Health Magazine

My Wellness Principles

By Staceycurcio @staceymccosker

The nutrition arena has become very noisy. There are blogs, podcasts, programs, shows, documentaries and books discussing what we should and shouldn't eat everywhere. Before you say anything, yes, I realise I am part of that 'noise'!

With all this commentary, as well as the rise of the wellness 'expert', poor communication between the scientific community and the media, "Nutritionism" (judging a food by its nutrient content rather than the whole food), marketing and advertising, and the ever-changing science... it's easy to see why we're confused about what to eat.

In short, having core principles and a solid philosophy removes the stress, helps you cut though the bullshit, simplifies things and gives you the confidence you need to make good decisions.

Principles Underpin Philosophy

To give you an idea, I've listed just a few of mine below.

How you eat is just as important as what you eat - Even if you eat the healthiest foods this planet has to offer; if you're rushed, stressed, mindless or anxious whilst you're eating, your ability to digest and absorb the vital nutrients held within these foods is hugely compromised.

Tradition and culture - Take butter vs margarine. There's evidence to suggest that our Stone Age ancestors ate butter, yoghurt and cheese some 8,500 years ago. Margarine on the other hand has only been on our lives for around 50 years. I know which one I choose.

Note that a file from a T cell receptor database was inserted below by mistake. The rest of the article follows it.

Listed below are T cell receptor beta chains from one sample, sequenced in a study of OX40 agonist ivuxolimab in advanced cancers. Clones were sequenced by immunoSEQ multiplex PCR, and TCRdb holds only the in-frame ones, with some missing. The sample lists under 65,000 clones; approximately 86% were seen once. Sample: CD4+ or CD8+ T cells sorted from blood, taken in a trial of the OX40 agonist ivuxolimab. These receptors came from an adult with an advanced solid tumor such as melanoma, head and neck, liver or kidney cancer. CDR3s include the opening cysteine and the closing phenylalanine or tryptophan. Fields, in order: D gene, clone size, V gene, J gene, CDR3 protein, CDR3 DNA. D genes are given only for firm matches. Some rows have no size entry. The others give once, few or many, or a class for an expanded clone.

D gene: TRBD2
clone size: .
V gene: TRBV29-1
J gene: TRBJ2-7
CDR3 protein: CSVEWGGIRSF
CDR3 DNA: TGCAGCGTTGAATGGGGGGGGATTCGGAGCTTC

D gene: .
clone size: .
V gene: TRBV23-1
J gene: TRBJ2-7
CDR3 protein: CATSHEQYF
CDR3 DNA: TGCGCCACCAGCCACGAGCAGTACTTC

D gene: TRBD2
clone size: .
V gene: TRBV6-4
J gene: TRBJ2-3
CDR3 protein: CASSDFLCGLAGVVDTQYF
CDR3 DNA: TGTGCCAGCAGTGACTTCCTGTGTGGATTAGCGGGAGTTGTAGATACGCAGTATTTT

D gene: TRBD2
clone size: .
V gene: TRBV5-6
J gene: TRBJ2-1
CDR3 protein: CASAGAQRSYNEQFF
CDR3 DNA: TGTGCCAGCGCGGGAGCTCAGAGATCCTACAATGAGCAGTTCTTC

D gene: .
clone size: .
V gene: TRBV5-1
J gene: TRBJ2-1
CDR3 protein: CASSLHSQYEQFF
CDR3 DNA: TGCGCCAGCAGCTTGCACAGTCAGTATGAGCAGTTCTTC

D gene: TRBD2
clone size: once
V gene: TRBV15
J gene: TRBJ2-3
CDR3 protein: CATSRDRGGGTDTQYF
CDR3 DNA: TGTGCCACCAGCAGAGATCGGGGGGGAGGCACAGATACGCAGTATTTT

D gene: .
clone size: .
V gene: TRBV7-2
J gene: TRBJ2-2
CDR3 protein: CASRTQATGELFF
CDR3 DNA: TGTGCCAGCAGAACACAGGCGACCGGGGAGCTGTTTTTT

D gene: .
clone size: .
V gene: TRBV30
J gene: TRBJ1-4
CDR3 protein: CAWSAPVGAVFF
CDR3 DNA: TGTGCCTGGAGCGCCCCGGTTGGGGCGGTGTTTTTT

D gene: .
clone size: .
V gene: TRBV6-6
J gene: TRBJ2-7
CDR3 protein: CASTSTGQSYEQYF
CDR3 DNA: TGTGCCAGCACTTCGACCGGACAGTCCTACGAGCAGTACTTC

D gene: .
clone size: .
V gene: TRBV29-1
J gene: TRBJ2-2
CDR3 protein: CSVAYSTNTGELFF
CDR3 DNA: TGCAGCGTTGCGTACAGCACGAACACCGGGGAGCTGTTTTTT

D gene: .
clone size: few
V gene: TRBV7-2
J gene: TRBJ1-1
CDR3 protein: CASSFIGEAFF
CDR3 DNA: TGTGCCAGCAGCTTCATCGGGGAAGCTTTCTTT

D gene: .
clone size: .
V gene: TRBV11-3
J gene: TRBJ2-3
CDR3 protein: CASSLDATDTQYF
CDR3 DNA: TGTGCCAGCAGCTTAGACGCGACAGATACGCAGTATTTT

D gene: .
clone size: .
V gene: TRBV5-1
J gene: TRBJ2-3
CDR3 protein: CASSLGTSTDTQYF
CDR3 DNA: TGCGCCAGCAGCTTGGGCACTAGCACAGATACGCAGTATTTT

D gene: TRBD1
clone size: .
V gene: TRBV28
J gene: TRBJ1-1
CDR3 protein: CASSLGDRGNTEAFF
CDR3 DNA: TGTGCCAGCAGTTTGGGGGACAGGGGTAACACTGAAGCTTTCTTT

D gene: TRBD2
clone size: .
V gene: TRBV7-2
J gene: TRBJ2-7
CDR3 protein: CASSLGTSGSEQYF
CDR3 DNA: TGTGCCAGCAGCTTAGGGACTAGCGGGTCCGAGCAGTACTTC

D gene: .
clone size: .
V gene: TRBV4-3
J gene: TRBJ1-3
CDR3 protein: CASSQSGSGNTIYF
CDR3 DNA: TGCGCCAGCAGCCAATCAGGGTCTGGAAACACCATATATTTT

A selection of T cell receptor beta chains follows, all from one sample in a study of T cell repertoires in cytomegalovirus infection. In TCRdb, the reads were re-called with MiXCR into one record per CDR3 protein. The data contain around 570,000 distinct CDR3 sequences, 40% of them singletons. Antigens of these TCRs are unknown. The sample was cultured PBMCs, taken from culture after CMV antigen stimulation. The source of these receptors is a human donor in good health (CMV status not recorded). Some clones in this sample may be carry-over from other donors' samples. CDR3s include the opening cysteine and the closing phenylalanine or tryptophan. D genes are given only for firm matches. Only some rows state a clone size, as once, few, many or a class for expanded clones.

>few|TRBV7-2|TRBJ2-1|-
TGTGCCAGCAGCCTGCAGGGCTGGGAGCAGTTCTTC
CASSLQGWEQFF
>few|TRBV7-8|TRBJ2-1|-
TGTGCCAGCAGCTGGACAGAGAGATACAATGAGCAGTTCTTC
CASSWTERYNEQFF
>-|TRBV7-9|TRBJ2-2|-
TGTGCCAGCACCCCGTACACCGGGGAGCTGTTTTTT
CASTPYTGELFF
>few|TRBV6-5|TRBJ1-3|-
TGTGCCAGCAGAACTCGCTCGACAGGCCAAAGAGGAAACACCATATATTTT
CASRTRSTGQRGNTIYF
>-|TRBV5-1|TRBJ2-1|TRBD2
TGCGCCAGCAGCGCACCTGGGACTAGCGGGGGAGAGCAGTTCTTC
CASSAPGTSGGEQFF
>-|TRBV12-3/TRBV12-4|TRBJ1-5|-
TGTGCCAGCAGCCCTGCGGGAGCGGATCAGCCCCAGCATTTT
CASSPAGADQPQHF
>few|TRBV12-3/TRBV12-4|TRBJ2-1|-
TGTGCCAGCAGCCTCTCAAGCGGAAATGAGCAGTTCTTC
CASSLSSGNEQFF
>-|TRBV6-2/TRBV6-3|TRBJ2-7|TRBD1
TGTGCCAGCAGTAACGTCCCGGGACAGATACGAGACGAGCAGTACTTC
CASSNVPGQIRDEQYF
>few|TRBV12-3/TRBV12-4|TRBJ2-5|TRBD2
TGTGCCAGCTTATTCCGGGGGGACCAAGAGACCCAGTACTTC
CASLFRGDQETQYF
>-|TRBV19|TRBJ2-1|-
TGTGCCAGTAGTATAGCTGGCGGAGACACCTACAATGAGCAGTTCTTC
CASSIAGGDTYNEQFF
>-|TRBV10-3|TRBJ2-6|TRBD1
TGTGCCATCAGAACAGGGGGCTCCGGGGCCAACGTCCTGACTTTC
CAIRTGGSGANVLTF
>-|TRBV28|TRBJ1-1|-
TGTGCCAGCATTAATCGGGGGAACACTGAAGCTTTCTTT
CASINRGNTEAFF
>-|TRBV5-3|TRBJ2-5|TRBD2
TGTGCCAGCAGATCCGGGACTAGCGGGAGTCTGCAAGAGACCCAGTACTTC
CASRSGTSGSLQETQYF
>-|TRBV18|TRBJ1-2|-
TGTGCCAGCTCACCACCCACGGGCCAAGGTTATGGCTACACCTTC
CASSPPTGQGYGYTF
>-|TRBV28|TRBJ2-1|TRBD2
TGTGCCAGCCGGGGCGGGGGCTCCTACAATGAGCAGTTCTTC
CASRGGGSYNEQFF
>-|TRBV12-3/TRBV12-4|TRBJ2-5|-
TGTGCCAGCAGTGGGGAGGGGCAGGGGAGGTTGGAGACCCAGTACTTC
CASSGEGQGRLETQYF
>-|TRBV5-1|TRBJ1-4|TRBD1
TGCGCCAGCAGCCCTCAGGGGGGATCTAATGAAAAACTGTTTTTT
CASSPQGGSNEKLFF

Quality trumps quantity - this applies to SO many things. From your friendships, to your sleep, to of course what you eat.

Flexibility, Variety, Moderation and Personalisation - As recorded in medical text books dating back to the 2nd century BC, the attributes of a healthy diet were - flexibility, variety, moderation and personalisation. Flexibility around food helps cement long-term habits. Flexibility also allows you to make mistakes and be OK with that. Variety ensures you eat seasonally, and therefore have a more nutrient dense diet. It keeps your diet interesting and diverse. Like flexibility, moderation enables you to keep some balance and perspective in place. Finally, there's personalisation. This principle means there is no one size fits all. We are all so very different and at the end of the day, just need to do what works for us.

Bottom Line

Having a set of principles and a philosophy will give you a starting point if you need it; will give you clarity on what to do when you're overwhelmed with information; will take the stress out of eating and put the fun back in; and will help you decide whether or not that trendy diet, super-food or supplement is actually worth it.

Next year, I will be running principle-based courses which will cover a wide-range of topics, to help people navigate their way through the health and nutrition jungle. The goal of this blog, and future courses, is certainly not to tell people what the 'right' way is. The goal is to educate others about how to think critically, yet keep an open-mind and have confidence in the decisions they make. Ultimately, having wellness principles will help you make good choices.

Until next time,


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